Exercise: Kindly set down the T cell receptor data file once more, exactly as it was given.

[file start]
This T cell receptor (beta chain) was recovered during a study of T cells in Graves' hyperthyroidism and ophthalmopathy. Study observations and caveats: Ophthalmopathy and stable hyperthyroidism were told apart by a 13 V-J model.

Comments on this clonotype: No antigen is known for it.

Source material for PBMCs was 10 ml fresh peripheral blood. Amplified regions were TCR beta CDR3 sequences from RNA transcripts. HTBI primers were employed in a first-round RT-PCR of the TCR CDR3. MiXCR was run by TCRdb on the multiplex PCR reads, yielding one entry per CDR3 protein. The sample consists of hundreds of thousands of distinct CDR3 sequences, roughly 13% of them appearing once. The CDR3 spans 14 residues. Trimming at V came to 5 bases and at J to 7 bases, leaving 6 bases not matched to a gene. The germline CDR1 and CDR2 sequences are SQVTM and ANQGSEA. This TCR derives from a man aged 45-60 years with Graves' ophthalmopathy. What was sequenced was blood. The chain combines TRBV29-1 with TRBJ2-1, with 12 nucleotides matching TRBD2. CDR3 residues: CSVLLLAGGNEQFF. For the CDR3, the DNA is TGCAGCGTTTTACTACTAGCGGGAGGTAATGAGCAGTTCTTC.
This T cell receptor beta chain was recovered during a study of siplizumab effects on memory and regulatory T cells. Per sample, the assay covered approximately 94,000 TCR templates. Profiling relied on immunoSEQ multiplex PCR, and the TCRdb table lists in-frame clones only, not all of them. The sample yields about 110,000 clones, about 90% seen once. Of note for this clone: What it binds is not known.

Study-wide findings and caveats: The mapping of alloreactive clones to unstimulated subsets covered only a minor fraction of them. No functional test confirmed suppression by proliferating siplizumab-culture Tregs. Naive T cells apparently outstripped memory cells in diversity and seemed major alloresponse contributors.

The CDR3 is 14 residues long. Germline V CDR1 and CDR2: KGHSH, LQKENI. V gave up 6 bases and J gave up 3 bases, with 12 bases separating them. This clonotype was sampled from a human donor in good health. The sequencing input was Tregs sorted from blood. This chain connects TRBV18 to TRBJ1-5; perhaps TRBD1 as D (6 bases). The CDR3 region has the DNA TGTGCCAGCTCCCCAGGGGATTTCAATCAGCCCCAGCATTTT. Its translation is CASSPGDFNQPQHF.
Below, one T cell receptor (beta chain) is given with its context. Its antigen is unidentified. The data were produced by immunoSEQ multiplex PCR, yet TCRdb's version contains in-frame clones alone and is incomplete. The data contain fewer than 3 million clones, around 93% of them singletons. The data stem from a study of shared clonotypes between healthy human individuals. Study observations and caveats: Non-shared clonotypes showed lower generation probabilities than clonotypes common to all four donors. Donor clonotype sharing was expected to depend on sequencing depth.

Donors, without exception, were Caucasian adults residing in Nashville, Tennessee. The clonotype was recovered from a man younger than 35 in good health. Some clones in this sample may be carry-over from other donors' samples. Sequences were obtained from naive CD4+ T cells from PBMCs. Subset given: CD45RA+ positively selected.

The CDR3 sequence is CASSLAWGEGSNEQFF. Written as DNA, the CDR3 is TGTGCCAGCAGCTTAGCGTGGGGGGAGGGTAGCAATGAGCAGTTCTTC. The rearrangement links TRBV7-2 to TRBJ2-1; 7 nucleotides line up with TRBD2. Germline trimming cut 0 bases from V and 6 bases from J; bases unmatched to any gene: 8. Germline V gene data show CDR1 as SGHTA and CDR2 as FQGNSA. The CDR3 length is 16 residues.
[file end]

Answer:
This T cell receptor (beta chain) was recovered during a study of T cells in Graves' hyperthyroidism and ophthalmopathy. Study observations and caveats: Ophthalmopathy and stable hyperthyroidism were told apart by a 13 V-J model.

Comments on this clonotype: No antigen is known for it.

Source material for PBMCs was 10 ml fresh peripheral blood. Amplified regions were TCR beta CDR3 sequences from RNA transcripts. HTBI primers were employed in a first-round RT-PCR of the TCR CDR3. MiXCR was run by TCRdb on the multiplex PCR reads, yielding one entry per CDR3 protein. The sample consists of hundreds of thousands of distinct CDR3 sequences, roughly 13% of them appearing once. The CDR3 spans 14 residues. Trimming at V came to 5 bases and at J to 7 bases, leaving 6 bases not matched to a gene. The germline CDR1 and CDR2 sequences are SQVTM and ANQGSEA. This TCR derives from a man aged 45-60 years with Graves' ophthalmopathy. What was sequenced was blood. The chain combines TRBV29-1 with TRBJ2-1, with 12 nucleotides matching TRBD2. CDR3 residues: CSVLLLAGGNEQFF. For the CDR3, the DNA is TGCAGCGTTTTACTACTAGCGGGAGGTAATGAGCAGTTCTTC.
This T cell receptor beta chain was recovered during a study of siplizumab effects on memory and regulatory T cells. Per sample, the assay covered approximately 94,000 TCR templates. Profiling relied on immunoSEQ multiplex PCR, and the TCRdb table lists in-frame clones only, not all of them. The sample yields about 110,000 clones, about 90% seen once. Of note for this clone: What it binds is not known.

Study-wide findings and caveats: The mapping of alloreactive clones to unstimulated subsets covered only a minor fraction of them. No functional test confirmed suppression by proliferating siplizumab-culture Tregs. Naive T cells apparently outstripped memory cells in diversity and seemed major alloresponse contributors.

The CDR3 is 14 residues long. Germline V CDR1 and CDR2: KGHSH, LQKENI. V gave up 6 bases and J gave up 3 bases, with 12 bases separating them. This clonotype was sampled from a human donor in good health. The sequencing input was Tregs sorted from blood. This chain connects TRBV18 to TRBJ1-5; perhaps TRBD1 as D (6 bases). The CDR3 region has the DNA TGTGCCAGCTCCCCAGGGGATTTCAATCAGCCCCAGCATTTT. Its translation is CASSPGDFNQPQHF.
Below, one T cell receptor (beta chain) is given with its context. Its antigen is unidentified. The data were produced by immunoSEQ multiplex PCR, yet TCRdb's version contains in-frame clones alone and is incomplete. The data contain fewer than 3 million clones, around 93% of them singletons. The data stem from a study of shared clonotypes between healthy human individuals. Study observations and caveats: Non-shared clonotypes showed lower generation probabilities than clonotypes common to all four donors. Donor clonotype sharing was expected to depend on sequencing depth.

Donors, without exception, were Caucasian adults residing in Nashville, Tennessee. The clonotype was recovered from a man younger than 35 in good health. Some clones in this sample may be carry-over from other donors' samples. Sequences were obtained from naive CD4+ T cells from PBMCs. Subset given: CD45RA+ positively selected.

The CDR3 sequence is CASSLAWGEGSNEQFF. Written as DNA, the CDR3 is TGTGCCAGCAGCTTAGCGTGGGGGGAGGGTAGCAATGAGCAGTTCTTC. The rearrangement links TRBV7-2 to TRBJ2-1; 7 nucleotides line up with TRBD2. Germline trimming cut 0 bases from V and 6 bases from J; bases unmatched to any gene: 8. Germline V gene data show CDR1 as SGHTA and CDR2 as FQGNSA. The CDR3 length is 16 residues.